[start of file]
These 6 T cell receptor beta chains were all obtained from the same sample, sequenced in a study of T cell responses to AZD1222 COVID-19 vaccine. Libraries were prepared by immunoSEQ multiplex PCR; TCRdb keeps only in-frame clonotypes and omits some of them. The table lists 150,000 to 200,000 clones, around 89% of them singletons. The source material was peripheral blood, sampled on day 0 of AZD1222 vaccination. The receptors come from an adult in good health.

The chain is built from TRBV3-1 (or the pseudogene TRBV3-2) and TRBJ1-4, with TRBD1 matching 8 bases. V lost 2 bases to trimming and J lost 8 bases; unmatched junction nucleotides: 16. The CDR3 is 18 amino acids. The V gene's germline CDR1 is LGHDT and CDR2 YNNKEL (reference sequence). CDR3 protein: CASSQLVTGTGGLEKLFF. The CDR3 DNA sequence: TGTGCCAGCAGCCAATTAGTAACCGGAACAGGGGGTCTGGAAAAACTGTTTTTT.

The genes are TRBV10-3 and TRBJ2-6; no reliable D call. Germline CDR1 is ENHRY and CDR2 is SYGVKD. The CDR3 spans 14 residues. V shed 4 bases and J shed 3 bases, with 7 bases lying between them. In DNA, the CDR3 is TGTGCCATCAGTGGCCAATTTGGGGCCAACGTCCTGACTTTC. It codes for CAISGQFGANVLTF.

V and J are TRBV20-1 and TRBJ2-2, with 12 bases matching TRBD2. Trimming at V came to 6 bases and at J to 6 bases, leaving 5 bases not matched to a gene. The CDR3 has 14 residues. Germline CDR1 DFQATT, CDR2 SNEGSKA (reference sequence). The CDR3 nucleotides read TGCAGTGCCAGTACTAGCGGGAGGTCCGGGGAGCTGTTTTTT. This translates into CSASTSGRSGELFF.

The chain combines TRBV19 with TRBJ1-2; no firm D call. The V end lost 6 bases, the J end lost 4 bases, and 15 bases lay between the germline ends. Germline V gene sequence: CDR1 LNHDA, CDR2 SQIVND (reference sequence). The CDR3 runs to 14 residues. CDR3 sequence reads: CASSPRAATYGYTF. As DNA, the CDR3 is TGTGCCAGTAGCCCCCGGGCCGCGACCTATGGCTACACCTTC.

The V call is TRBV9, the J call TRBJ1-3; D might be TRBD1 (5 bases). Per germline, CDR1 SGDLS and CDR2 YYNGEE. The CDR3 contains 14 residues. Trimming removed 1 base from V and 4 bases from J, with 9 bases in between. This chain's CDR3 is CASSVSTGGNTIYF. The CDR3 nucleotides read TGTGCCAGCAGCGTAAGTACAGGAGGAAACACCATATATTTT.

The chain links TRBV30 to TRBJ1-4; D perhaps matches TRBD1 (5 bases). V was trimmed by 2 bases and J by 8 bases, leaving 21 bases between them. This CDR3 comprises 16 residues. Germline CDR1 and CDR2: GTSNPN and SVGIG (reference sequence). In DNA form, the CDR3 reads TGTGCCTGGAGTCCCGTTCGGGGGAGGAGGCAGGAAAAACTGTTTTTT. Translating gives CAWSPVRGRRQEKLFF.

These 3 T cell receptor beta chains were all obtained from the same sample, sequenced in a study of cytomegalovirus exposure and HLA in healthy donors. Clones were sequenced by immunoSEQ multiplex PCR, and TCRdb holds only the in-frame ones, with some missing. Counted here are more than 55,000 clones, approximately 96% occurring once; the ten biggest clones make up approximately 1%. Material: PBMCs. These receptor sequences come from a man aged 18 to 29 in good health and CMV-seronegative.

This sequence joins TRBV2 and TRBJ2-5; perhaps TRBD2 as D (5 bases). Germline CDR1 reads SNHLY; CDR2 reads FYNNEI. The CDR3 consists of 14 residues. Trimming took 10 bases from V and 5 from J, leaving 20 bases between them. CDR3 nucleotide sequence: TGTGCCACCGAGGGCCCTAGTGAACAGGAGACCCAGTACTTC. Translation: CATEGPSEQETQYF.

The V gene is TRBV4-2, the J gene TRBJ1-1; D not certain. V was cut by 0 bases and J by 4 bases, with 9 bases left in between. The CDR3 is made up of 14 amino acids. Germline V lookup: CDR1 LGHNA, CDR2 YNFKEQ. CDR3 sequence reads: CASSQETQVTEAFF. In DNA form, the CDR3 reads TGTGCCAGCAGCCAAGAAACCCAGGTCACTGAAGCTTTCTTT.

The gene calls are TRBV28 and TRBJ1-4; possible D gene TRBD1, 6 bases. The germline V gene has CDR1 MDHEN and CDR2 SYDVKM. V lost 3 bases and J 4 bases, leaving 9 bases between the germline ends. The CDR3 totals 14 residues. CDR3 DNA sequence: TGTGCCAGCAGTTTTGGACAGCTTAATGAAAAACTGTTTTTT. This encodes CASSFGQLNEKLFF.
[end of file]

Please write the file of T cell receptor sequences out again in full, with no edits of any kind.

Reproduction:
These 6 T cell receptor beta chains were all obtained from the same sample, sequenced in a study of T cell responses to AZD1222 COVID-19 vaccine. Libraries were prepared by immunoSEQ multiplex PCR; TCRdb keeps only in-frame clonotypes and omits some of them. The table lists 150,000 to 200,000 clones, around 89% of them singletons. The source material was peripheral blood, sampled on day 0 of AZD1222 vaccination. The receptors come from an adult in good health.

The chain is built from TRBV3-1 (or the pseudogene TRBV3-2) and TRBJ1-4, with TRBD1 matching 8 bases. V lost 2 bases to trimming and J lost 8 bases; unmatched junction nucleotides: 16. The CDR3 is 18 amino acids. The V gene's germline CDR1 is LGHDT and CDR2 YNNKEL (reference sequence). CDR3 protein: CASSQLVTGTGGLEKLFF. The CDR3 DNA sequence: TGTGCCAGCAGCCAATTAGTAACCGGAACAGGGGGTCTGGAAAAACTGTTTTTT.

The genes are TRBV10-3 and TRBJ2-6; no reliable D call. Germline CDR1 is ENHRY and CDR2 is SYGVKD. The CDR3 spans 14 residues. V shed 4 bases and J shed 3 bases, with 7 bases lying between them. In DNA, the CDR3 is TGTGCCATCAGTGGCCAATTTGGGGCCAACGTCCTGACTTTC. It codes for CAISGQFGANVLTF.

V and J are TRBV20-1 and TRBJ2-2, with 12 bases matching TRBD2. Trimming at V came to 6 bases and at J to 6 bases, leaving 5 bases not matched to a gene. The CDR3 has 14 residues. Germline CDR1 DFQATT, CDR2 SNEGSKA (reference sequence). The CDR3 nucleotides read TGCAGTGCCAGTACTAGCGGGAGGTCCGGGGAGCTGTTTTTT. This translates into CSASTSGRSGELFF.

The chain combines TRBV19 with TRBJ1-2; no firm D call. The V end lost 6 bases, the J end lost 4 bases, and 15 bases lay between the germline ends. Germline V gene sequence: CDR1 LNHDA, CDR2 SQIVND (reference sequence). The CDR3 runs to 14 residues. CDR3 sequence reads: CASSPRAATYGYTF. As DNA, the CDR3 is TGTGCCAGTAGCCCCCGGGCCGCGACCTATGGCTACACCTTC.

The V call is TRBV9, the J call TRBJ1-3; D might be TRBD1 (5 bases). Per germline, CDR1 SGDLS and CDR2 YYNGEE. The CDR3 contains 14 residues. Trimming removed 1 base from V and 4 bases from J, with 9 bases in between. This chain's CDR3 is CASSVSTGGNTIYF. The CDR3 nucleotides read TGTGCCAGCAGCGTAAGTACAGGAGGAAACACCATATATTTT.

The chain links TRBV30 to TRBJ1-4; D perhaps matches TRBD1 (5 bases). V was trimmed by 2 bases and J by 8 bases, leaving 21 bases between them. This CDR3 comprises 16 residues. Germline CDR1 and CDR2: GTSNPN and SVGIG (reference sequence). In DNA form, the CDR3 reads TGTGCCTGGAGTCCCGTTCGGGGGAGGAGGCAGGAAAAACTGTTTTTT. Translating gives CAWSPVRGRRQEKLFF.

These 3 T cell receptor beta chains were all obtained from the same sample, sequenced in a study of cytomegalovirus exposure and HLA in healthy donors. Clones were sequenced by immunoSEQ multiplex PCR, and TCRdb holds only the in-frame ones, with some missing. Counted here are more than 55,000 clones, approximately 96% occurring once; the ten biggest clones make up approximately 1%. Material: PBMCs. These receptor sequences come from a man aged 18 to 29 in good health and CMV-seronegative.

This sequence joins TRBV2 and TRBJ2-5; perhaps TRBD2 as D (5 bases). Germline CDR1 reads SNHLY; CDR2 reads FYNNEI. The CDR3 consists of 14 residues. Trimming took 10 bases from V and 5 from J, leaving 20 bases between them. CDR3 nucleotide sequence: TGTGCCACCGAGGGCCCTAGTGAACAGGAGACCCAGTACTTC. Translation: CATEGPSEQETQYF.

The V gene is TRBV4-2, the J gene TRBJ1-1; D not certain. V was cut by 0 bases and J by 4 bases, with 9 bases left in between. The CDR3 is made up of 14 amino acids. Germline V lookup: CDR1 LGHNA, CDR2 YNFKEQ. CDR3 sequence reads: CASSQETQVTEAFF. In DNA form, the CDR3 reads TGTGCCAGCAGCCAAGAAACCCAGGTCACTGAAGCTTTCTTT.

The gene calls are TRBV28 and TRBJ1-4; possible D gene TRBD1, 6 bases. The germline V gene has CDR1 MDHEN and CDR2 SYDVKM. V lost 3 bases and J 4 bases, leaving 9 bases between the germline ends. The CDR3 totals 14 residues. CDR3 DNA sequence: TGTGCCAGCAGTTTTGGACAGCTTAATGAAAAACTGTTTTTT. This encodes CASSFGQLNEKLFF.